MISSOURI – A republican bill to move the statewide vote on the new right to work law to August has some union members worried, saying it’s a political move trying to make it easier for the law to stay in place.
The state of Missouri became the 28th state with a right to work law in February when Governor Eric Greitens signed it into law. But, a petition that garnered thousands of signatures allowed for the law to go up for a vote on the November ballot.
An auto worker at General Motors in Wentzville, Kim Cook-Bell, said the law could hurt hard working families.
"I'm worried about that,” she said.
Cook-Bell, a member of United Auto Workers, believes right to work will result in lower wages and fewer protections.
"It's not going to help our families, it's not going to help our communities and it's not going to help the state of Missouri,” she said.
A year ago, Governor Greitens called right to work a “victory” for Missouri “especially for those families looking for jobs.”
Right to work is a law that says workers can’t be forced to join a union for a job in Missouri. It’s a law that says unions cannot require employees to pay dues.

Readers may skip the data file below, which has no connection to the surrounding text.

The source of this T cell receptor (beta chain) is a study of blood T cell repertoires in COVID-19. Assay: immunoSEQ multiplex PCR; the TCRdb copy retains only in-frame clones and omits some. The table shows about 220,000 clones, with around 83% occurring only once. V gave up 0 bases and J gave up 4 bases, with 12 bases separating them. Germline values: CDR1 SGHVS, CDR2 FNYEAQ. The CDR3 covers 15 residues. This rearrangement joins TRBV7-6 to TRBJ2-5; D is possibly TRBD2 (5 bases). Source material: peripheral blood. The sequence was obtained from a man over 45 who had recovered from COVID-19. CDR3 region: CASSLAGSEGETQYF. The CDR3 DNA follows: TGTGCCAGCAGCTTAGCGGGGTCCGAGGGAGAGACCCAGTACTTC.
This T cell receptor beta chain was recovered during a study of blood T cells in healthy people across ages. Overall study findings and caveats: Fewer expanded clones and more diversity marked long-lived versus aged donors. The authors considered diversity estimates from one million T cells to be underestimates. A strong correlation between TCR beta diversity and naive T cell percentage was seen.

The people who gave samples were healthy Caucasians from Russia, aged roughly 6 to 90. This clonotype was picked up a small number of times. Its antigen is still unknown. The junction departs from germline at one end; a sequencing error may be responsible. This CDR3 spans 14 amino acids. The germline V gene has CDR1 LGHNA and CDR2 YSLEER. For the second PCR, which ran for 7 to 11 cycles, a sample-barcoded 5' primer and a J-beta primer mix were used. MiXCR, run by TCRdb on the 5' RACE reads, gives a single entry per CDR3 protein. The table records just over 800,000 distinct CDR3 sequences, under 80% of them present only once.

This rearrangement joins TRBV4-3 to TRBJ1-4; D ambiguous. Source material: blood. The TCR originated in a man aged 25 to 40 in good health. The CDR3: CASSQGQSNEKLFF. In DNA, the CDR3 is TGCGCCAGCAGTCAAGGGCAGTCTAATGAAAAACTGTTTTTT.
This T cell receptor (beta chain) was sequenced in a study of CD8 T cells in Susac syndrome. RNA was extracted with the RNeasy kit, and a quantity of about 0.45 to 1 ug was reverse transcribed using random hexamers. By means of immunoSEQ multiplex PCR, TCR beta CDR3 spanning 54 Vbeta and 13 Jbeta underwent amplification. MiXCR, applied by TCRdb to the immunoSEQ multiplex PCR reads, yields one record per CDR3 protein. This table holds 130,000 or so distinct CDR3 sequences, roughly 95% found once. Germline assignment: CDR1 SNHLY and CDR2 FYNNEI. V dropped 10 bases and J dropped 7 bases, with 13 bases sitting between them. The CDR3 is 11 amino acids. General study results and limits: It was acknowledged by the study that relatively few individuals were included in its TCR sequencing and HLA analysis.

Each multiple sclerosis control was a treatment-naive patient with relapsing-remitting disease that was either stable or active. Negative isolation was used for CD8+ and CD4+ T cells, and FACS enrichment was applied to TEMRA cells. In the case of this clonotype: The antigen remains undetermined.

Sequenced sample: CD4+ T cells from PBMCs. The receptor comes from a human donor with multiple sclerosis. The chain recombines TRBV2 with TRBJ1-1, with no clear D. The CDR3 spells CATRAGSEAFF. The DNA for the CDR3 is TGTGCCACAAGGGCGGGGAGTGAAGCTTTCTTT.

If you chose not to pay dues, you must be treated as if you are a dues paying member and gain access to all the same benefits and services.
Governor Greitens and other legislators touted the law as a job creator. Opponents look at it as somewhat of a job killer. A law they said would weaken unions and lower wages.
"We have family members that are out there making less wages than we did 20 years ago."
Cook-Bell said the bill that wants voters to cast their ballots sooner rather than later is only being introduced because voter turnout is historically less in August than it is in November. And that has her worried.
"They're trying to trick us,” she said. “They're trying to force that on Missourians and that's a concern."
We reached out to the bill’s sponsor, Rep. Holly Rehder, R-Sikeston, but did not hear back. The bill has been sent committee but a hearing has yet to be scheduled.